An advent wreath
An advent wreath

Today is the first Sunday of Advent and although many of us today don’t even think about advent until we start our advent calendars on 1st December, the beginning of advent was a big thing for Tudor people.

Advent began, and still begins, on the Sunday nearest to the feast of St Andrew the Apostle, 30th November, and the word “advent” came from the Latin “adventus”, meaning “coming”. It was and is a time of preparing ourselves to celebrate the anniversary of the birth of Jesus Christ, and for Tudor people that meant the beginning of four weeks of fasting, i.e. abstaining from meat. Christmas Eve was particularly strict, with eggs and cheese also being forbidden, but the fasting ended after midnight mass on Christmas Eve – it was then time to celebrate.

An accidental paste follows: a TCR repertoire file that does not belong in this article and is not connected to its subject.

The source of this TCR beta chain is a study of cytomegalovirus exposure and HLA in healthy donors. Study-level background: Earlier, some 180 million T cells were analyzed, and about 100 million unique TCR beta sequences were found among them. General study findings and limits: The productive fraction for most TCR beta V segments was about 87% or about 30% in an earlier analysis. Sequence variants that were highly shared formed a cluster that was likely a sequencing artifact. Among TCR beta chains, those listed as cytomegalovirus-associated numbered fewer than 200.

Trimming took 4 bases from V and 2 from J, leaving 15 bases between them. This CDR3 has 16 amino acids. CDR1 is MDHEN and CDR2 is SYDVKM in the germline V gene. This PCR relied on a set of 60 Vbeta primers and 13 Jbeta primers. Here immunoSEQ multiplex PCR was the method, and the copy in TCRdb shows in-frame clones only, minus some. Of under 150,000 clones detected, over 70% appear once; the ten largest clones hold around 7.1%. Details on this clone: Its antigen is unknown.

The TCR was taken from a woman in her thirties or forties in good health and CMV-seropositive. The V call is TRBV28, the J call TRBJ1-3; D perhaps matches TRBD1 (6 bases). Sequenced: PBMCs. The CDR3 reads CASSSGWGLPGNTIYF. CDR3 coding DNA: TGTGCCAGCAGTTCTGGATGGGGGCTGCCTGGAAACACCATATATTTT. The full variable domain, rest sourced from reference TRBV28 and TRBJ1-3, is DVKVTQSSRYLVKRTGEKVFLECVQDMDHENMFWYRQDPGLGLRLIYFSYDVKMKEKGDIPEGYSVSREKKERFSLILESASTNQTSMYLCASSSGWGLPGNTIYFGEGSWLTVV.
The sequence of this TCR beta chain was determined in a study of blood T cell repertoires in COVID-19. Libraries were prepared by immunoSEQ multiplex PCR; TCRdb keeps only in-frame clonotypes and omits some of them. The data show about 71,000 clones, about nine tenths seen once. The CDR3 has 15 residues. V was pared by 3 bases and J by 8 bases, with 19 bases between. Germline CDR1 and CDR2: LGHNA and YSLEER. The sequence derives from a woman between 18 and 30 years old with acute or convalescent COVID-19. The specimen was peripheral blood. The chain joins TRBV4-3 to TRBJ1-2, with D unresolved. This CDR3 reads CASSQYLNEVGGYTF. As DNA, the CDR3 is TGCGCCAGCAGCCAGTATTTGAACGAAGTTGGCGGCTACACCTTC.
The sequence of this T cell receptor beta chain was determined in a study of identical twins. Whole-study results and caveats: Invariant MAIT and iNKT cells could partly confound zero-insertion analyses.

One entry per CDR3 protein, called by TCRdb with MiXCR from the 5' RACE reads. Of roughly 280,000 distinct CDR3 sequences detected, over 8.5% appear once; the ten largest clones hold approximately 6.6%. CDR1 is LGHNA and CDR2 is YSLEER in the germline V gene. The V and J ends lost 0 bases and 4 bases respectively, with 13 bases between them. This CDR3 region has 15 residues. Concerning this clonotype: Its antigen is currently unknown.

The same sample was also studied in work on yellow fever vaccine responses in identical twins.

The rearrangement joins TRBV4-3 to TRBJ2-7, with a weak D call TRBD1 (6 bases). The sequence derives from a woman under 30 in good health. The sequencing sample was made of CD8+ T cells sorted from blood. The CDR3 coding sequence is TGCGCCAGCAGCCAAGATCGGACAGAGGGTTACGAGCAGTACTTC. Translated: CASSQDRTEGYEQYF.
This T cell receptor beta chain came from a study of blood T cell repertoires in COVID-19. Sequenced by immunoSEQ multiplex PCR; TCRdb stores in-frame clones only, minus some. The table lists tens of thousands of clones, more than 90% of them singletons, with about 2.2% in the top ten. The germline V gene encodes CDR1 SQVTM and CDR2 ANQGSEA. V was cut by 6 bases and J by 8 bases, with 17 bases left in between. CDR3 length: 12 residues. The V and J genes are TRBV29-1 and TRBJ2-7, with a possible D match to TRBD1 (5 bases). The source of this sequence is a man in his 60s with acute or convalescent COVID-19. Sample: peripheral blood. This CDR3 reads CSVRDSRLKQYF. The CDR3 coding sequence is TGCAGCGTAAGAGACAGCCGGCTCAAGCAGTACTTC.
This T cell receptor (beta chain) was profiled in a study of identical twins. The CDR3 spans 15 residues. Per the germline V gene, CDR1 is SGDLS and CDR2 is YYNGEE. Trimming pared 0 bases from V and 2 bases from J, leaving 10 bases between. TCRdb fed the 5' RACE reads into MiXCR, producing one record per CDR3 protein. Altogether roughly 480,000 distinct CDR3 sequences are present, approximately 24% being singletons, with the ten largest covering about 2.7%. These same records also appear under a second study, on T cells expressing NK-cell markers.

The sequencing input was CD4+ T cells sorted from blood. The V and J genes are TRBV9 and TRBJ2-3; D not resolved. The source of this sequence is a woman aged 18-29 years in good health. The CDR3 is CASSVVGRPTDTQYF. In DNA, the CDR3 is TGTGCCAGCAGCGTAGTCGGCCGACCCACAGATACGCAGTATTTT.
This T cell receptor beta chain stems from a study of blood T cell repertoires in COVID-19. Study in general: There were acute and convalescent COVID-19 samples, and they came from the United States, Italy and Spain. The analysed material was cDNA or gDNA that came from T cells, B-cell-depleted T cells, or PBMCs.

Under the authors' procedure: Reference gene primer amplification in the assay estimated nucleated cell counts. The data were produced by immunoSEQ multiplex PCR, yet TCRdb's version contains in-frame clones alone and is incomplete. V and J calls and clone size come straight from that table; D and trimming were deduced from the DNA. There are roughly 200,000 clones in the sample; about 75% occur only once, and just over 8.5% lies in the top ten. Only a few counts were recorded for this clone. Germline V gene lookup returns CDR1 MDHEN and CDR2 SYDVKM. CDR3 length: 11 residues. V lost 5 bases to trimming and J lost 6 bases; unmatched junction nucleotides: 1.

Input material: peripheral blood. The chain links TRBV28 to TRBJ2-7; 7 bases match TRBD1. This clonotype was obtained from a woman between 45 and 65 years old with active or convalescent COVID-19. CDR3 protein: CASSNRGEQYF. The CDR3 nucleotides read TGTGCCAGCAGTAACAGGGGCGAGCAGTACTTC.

Click here to find out what Anne Boleyn was reading on the first Sunday of Advent.

Today is also the feast day of St Andrew the Apostle, patron saint of Scotland, so Happy St Andrew’s Day to all our Scottish friends and followers.

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One thought on “Advent”
  1. I’m interested in Advent, but did not know that it originated in England. Please tell me the significance of what is on the Wreath. I would like to make one for my own use now that I know there is a true meaning. Thank you.

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